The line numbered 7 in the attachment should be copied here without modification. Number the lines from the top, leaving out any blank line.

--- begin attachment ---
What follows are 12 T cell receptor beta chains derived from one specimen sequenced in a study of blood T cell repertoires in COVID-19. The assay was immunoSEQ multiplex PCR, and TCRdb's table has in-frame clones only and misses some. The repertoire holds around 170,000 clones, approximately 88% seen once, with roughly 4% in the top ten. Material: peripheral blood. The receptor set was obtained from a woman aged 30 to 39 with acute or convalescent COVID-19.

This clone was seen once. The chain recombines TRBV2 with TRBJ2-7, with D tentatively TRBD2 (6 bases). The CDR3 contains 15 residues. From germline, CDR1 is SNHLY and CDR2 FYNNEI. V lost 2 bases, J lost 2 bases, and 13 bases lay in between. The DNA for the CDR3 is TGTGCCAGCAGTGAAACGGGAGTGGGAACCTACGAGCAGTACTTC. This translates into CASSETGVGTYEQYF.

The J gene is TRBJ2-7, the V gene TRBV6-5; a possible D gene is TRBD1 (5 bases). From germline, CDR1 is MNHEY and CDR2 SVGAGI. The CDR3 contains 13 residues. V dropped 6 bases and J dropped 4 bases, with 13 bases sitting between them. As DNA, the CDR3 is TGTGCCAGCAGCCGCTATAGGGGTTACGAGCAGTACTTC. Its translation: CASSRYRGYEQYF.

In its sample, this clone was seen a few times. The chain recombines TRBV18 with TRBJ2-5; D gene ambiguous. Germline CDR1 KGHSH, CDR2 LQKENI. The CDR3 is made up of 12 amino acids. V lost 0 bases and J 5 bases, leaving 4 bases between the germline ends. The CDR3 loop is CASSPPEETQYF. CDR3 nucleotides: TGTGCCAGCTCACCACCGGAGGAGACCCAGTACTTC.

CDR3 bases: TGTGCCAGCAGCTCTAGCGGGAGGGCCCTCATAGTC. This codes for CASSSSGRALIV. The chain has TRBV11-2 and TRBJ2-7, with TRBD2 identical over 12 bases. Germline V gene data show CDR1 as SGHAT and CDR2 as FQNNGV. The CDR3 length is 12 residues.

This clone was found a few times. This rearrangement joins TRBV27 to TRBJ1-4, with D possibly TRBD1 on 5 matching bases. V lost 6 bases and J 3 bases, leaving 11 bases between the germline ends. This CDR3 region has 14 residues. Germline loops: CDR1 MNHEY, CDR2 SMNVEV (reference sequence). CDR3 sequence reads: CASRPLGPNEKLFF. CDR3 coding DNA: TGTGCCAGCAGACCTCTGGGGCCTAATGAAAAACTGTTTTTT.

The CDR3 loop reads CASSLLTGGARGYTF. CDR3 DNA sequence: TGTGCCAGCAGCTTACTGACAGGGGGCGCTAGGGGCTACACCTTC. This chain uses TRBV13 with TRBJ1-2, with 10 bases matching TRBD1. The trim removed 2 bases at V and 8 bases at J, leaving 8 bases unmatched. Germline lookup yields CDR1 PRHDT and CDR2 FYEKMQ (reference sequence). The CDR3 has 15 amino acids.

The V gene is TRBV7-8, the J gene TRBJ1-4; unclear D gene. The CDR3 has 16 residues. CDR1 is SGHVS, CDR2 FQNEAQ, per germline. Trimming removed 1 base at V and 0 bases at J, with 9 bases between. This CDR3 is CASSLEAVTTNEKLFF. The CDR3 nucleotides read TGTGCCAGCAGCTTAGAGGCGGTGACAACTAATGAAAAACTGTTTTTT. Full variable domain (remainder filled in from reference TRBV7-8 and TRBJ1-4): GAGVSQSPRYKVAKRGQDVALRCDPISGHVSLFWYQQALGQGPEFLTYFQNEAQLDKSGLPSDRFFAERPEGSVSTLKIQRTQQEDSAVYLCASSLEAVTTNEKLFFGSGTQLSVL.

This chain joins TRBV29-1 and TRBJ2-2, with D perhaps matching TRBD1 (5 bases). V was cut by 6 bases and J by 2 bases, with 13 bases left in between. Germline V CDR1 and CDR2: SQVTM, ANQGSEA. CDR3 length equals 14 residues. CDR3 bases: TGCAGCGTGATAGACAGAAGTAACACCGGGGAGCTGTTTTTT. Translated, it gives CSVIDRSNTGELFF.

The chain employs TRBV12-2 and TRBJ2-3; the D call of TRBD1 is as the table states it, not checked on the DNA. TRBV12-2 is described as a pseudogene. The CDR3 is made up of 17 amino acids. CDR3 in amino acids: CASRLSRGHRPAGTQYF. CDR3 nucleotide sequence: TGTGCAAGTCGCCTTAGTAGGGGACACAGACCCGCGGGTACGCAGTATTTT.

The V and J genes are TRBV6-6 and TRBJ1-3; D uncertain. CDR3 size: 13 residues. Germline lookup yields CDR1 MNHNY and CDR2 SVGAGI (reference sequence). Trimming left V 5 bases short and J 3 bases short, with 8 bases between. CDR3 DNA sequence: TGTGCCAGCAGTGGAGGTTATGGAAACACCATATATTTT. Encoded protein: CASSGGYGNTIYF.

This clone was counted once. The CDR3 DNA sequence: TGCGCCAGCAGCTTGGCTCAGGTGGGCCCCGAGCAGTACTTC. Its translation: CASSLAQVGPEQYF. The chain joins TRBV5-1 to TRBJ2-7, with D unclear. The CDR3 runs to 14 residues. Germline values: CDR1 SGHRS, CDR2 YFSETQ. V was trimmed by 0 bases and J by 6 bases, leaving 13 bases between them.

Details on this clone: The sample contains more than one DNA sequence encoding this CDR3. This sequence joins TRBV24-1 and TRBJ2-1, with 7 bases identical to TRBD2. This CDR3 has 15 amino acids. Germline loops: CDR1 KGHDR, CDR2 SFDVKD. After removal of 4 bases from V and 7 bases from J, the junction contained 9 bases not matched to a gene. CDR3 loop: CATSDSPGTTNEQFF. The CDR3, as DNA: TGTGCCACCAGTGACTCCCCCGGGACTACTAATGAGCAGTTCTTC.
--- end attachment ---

The CDR3 loop reads CASSLLTGGARGYTF. CDR3 DNA sequence: TGTGCCAGCAGCTTACTGACAGGGGGCGCTAGGGGCTACACCTTC. This chain uses TRBV13 with TRBJ1-2, with 10 bases matching TRBD1. The trim removed 2 bases at V and 8 bases at J, leaving 8 bases unmatched. Germline lookup yields CDR1 PRHDT and CDR2 FYEKMQ (reference sequence). The CDR3 has 15 amino acids.